4 years ago

Anaphylaxis in Schools 3rd Edition

Anaphylaxis in Schools 3rd Edition

Foreword Foreword

Foreword Foreword Anaphylaxis is a growing public health issue. While anaphylaxis has the potential to cause death, fatalities are rare and usually avoidable. Measures must be in place to reduce the risk of accidental exposure and to respond appropriately in an emergency. Improved patient self-management, comprehensive school board policies, standardized school anaphylaxis plans, and greater community support and involvement will all help to avert future tragedies. In collaboration with patient allergy associations and allied healthcare professionals, the Canadian Society of Allergy and Clinical Immunology has developed this manual primarily for non-medical people. It consists of an updated Consensus Statement and an Appendices section. The Consensus Statement provides our recommendations for the management of anaphylaxis in the community, which are based on the most current research. While many comments refer to the school environment, key recommendations of the Emergency Protocol and many management strategies and tips would also apply to all individuals at risk of anaphylaxis. Please note that as future research emerges, this manual may be modified. The Appendices section provides resources that will help individuals at risk of anaphylaxis, educators, caregivers, and parents understand the basics of anaphylaxis. It is our hope that resources such as sample policies, best practices and tips, and the Anaphylaxis Emergency Plan for individuals will help schools, organizations, and individuals develop effective management strategies which are both medically sound and practical. There may be situations where individuals have been given recommendations that differ from those outlined in this manual. In these cases, individualized instructions for risk reduction strategies and treatment of a reaction should be provided in writing by the persons’ physicians. Parents of allergic children should discuss individualized plans with their children’s school staff and caregivers. With community support, anaphylactic reactions and fatalities can be avoided. Thank you for doing your part to protect allergic individuals. Susan Waserman MD, FRCPC Zave Chad MD, FRCPC Dr. Waserman is a Past President of the Canadian Society of Allergy and Clinical Immunology (2004-2006). Dr. Chad is a Past President of the Canadian Society of Allergy and Clinical Immunology (1996-1998). 2 Anaphylaxis in Schools & Other Settings Copyright © 2005-2014 Canadian Society of Allergy and Clinical Immunology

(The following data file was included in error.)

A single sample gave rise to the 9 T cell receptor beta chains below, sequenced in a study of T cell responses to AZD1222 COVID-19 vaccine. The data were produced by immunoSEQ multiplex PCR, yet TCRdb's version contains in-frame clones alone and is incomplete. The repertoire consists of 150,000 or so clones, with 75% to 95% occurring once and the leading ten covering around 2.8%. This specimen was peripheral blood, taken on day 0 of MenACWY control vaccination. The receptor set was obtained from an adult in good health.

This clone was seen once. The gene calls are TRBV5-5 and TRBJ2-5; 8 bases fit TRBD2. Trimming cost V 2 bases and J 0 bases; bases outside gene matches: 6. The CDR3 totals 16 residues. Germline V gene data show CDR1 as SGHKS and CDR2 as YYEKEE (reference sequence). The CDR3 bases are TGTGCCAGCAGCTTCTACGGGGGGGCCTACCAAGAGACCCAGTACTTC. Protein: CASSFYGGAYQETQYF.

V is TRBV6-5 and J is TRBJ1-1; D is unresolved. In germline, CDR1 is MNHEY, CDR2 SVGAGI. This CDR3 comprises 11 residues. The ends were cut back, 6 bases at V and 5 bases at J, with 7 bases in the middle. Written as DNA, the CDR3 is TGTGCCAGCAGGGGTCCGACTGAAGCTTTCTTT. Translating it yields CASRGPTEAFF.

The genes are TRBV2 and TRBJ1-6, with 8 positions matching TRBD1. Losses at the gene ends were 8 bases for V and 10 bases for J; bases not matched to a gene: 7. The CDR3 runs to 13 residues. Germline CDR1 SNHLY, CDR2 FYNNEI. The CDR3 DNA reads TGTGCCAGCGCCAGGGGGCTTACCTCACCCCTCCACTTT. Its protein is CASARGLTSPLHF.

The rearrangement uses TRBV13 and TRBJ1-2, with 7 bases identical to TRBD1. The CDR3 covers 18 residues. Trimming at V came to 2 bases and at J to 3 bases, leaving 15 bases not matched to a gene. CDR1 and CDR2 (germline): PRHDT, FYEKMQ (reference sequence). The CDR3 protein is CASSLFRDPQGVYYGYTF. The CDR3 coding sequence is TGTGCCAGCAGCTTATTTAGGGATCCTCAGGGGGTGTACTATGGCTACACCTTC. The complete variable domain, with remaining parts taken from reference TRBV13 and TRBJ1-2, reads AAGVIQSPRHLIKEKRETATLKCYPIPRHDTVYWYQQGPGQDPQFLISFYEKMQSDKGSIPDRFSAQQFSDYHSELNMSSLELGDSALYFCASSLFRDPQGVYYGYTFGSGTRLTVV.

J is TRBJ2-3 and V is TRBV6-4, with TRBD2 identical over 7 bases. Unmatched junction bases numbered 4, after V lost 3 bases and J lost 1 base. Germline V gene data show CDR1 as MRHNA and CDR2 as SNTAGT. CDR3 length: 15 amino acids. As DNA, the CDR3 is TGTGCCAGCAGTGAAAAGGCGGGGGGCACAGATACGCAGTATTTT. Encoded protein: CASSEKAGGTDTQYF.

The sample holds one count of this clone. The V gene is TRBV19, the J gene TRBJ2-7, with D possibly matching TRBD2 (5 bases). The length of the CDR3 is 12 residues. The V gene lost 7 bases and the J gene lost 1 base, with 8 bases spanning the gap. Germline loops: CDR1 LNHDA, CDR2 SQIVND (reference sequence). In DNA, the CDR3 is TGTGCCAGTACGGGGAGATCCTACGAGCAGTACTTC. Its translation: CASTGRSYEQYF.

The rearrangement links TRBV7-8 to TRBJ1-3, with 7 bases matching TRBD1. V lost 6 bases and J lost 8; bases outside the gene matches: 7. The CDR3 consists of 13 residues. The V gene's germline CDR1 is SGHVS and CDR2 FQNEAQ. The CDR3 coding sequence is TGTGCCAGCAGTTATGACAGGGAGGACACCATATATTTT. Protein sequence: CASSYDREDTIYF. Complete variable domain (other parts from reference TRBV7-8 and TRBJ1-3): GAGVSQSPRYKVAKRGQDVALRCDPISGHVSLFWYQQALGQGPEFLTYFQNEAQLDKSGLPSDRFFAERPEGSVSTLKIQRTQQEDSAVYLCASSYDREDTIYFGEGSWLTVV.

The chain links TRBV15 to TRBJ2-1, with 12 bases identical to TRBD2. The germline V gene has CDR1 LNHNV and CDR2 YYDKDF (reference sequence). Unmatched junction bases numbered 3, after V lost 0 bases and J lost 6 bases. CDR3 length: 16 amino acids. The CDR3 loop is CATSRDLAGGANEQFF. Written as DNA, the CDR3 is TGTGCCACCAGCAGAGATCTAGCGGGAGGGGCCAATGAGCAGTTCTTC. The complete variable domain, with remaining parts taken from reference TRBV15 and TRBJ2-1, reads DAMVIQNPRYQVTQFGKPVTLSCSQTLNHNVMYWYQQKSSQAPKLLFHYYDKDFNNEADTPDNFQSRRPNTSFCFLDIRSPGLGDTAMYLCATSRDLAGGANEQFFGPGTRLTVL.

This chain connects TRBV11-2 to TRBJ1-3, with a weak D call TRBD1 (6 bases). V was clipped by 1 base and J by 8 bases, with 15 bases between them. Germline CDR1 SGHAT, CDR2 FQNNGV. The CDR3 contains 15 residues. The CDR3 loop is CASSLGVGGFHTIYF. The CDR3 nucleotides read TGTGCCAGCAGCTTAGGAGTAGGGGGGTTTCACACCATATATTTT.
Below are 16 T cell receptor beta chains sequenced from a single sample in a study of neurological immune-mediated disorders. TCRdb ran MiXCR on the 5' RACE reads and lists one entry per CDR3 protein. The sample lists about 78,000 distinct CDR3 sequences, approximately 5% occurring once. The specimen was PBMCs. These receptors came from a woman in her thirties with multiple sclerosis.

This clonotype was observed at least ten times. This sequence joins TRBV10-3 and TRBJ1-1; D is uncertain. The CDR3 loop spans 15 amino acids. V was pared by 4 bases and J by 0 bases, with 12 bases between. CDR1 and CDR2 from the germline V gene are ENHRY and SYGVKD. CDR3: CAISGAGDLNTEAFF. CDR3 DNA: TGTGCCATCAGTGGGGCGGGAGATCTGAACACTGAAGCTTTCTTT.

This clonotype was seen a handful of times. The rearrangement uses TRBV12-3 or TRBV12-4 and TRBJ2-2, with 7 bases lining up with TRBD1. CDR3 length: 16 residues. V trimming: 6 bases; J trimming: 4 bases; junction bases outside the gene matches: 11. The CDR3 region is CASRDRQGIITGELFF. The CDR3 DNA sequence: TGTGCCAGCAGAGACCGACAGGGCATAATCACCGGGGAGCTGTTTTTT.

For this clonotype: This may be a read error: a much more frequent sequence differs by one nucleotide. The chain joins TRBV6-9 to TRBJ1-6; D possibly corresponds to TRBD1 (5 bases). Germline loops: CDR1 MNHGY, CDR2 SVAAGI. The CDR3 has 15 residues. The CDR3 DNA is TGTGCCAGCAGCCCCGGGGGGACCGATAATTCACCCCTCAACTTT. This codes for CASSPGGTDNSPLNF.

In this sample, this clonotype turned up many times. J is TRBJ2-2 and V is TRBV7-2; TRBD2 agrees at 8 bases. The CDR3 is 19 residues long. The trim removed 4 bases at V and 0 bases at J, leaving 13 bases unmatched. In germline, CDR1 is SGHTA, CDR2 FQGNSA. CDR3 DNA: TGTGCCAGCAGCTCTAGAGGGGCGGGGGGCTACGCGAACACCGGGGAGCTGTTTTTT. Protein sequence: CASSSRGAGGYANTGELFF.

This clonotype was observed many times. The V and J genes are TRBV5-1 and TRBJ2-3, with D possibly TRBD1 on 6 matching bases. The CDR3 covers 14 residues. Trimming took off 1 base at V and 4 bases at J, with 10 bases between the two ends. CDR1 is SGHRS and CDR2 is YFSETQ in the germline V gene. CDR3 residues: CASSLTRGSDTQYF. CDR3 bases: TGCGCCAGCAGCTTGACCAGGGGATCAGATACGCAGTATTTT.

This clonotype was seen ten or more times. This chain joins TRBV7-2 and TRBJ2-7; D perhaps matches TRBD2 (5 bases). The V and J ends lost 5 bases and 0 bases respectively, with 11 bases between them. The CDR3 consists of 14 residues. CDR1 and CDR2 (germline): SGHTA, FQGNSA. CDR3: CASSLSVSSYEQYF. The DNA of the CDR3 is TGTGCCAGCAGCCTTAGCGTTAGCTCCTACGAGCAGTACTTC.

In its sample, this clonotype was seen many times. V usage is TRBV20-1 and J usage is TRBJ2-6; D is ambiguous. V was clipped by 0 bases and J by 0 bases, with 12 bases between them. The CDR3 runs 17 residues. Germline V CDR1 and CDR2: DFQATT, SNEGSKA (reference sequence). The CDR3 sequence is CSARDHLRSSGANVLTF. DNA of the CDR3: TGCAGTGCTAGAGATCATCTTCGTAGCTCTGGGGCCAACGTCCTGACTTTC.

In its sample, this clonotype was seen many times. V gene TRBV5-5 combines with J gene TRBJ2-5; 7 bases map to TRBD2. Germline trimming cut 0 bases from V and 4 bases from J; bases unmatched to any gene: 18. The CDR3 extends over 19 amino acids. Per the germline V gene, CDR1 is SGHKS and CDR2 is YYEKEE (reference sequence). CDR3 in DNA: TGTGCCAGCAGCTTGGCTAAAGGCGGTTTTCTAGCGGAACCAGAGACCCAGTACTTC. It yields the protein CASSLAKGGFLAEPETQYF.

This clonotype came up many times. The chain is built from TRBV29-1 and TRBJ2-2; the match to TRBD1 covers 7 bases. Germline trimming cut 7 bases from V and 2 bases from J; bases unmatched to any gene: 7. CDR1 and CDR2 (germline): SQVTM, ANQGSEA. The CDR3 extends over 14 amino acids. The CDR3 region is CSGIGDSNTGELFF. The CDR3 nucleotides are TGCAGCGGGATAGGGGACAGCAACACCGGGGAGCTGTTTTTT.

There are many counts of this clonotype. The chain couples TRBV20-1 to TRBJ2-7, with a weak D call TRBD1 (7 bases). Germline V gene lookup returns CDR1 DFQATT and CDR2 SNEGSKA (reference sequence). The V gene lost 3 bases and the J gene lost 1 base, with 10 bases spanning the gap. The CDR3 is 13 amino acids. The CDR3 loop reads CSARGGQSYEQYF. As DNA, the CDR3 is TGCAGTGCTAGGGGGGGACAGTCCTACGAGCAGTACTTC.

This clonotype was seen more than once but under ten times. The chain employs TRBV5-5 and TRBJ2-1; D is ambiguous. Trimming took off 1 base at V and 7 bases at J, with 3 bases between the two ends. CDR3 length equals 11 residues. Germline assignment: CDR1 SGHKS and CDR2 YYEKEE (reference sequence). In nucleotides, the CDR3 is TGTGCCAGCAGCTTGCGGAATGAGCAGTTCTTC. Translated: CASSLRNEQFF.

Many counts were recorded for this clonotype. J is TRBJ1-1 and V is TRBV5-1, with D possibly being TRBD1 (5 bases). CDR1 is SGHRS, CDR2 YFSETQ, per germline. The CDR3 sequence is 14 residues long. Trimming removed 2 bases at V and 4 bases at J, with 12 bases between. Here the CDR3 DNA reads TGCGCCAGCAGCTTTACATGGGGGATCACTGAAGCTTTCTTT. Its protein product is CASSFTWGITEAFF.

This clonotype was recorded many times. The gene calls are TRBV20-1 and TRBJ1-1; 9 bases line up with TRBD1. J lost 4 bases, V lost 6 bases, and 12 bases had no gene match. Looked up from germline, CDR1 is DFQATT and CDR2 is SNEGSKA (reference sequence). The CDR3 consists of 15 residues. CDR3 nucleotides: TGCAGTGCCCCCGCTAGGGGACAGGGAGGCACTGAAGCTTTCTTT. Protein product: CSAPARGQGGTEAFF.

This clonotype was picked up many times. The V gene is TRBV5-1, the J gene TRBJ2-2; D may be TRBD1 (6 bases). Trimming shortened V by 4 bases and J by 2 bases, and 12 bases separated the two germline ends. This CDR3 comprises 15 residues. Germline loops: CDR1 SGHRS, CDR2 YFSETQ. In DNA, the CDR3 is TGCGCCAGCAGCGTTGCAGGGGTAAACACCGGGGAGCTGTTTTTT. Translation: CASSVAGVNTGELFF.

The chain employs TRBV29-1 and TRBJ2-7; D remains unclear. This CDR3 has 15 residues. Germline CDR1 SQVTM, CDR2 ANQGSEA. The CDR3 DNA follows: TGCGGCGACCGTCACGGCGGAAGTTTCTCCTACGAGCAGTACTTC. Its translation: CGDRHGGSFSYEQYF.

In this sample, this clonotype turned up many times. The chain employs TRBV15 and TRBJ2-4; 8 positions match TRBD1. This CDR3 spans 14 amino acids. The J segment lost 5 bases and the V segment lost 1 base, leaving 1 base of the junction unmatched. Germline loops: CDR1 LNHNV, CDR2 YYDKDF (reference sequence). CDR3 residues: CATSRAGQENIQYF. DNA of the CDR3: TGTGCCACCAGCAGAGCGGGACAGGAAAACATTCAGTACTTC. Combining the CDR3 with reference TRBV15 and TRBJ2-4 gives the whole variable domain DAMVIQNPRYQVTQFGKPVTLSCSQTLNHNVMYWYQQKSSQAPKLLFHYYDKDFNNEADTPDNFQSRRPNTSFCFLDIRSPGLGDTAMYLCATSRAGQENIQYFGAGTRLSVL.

Executive Summary Executive Summary Anaphylaxis is a serious allergic reaction that is rapid in onset and may cause death. 1 While fatalities are rare, anaphylaxis must always be considered a medical emergency requiring immediate treatment. Signs and symptoms of a severe allergic reaction can occur within minutes of exposure to an allergen (a substance capable of causing an allergic reaction). In rarer cases, the time frame can vary up to several hours after exposure. The most common allergens include certain foods and insect stings. Less common causes include medications, latex, and exercise. Symptoms of anaphylaxis generally include two or more of the following body systems: skin, respiratory, gastrointestinal and/or cardiovascular. However, low blood pressure alone (i.e. cardiovascular system), in the absence of other symptoms, can also represent anaphylaxis. 1,3 Breathing difficulties and low blood pressure are the most dangerous symptoms and both can lead to death if untreated. Anaphylaxis is an unpredictable condition as signs and symptoms can vary from one person to the next and from one episode to another in the same person. Epinephrine is the first line treatment for anaphylaxis. This life-saving medication helps to reverse the symptoms of a severe allergic reaction by opening the airways, improving blood pressure, and increasing the heart rate. It is recommended that epinephrine be given at the start of a known or suspected anaphylactic reaction. In normally healthy individuals, epinephrine will not cause harm if given unnecessarily. There are currently two epinephrine auto-injectors available in Canada: EpiPen ® and Allerject. There are six key recommendations in the emergency management of anaphylaxis, including: 1. Epinephrine is the first line medication which should be used for the emergency management of a person having a potentially life-threatening allergic reaction. 12 2. Antihistamines and asthma medications should not be used instead of epinephrine for treating anaphylaxis. 1,3,4 3. All individuals receiving epinephrine must be transported to hospital immediately (ideally by ambulance) for evaluation and observation. 4. Additional epinephrine should be available during transport to hospital. A second dose of epinephrine may be administered within 5 to 15 minutes after the first dose is given IF symptoms have not improved. 3,16 5. Individuals with anaphylaxis who are feeling faint or dizzy because of impending shock should lie down unless they are vomiting or experiencing severe respiratory distress. 17 6. No person experiencing anaphylaxis should be expected to be fully responsible for selfadministration of an epinephrine auto-injector. Assistance from others, especially in the case of children, may be necessary. Anaphylaxis in Schools & Other Settings Copyright © 2005-2014 Canadian Society of Allergy and Clinical Immunology 3

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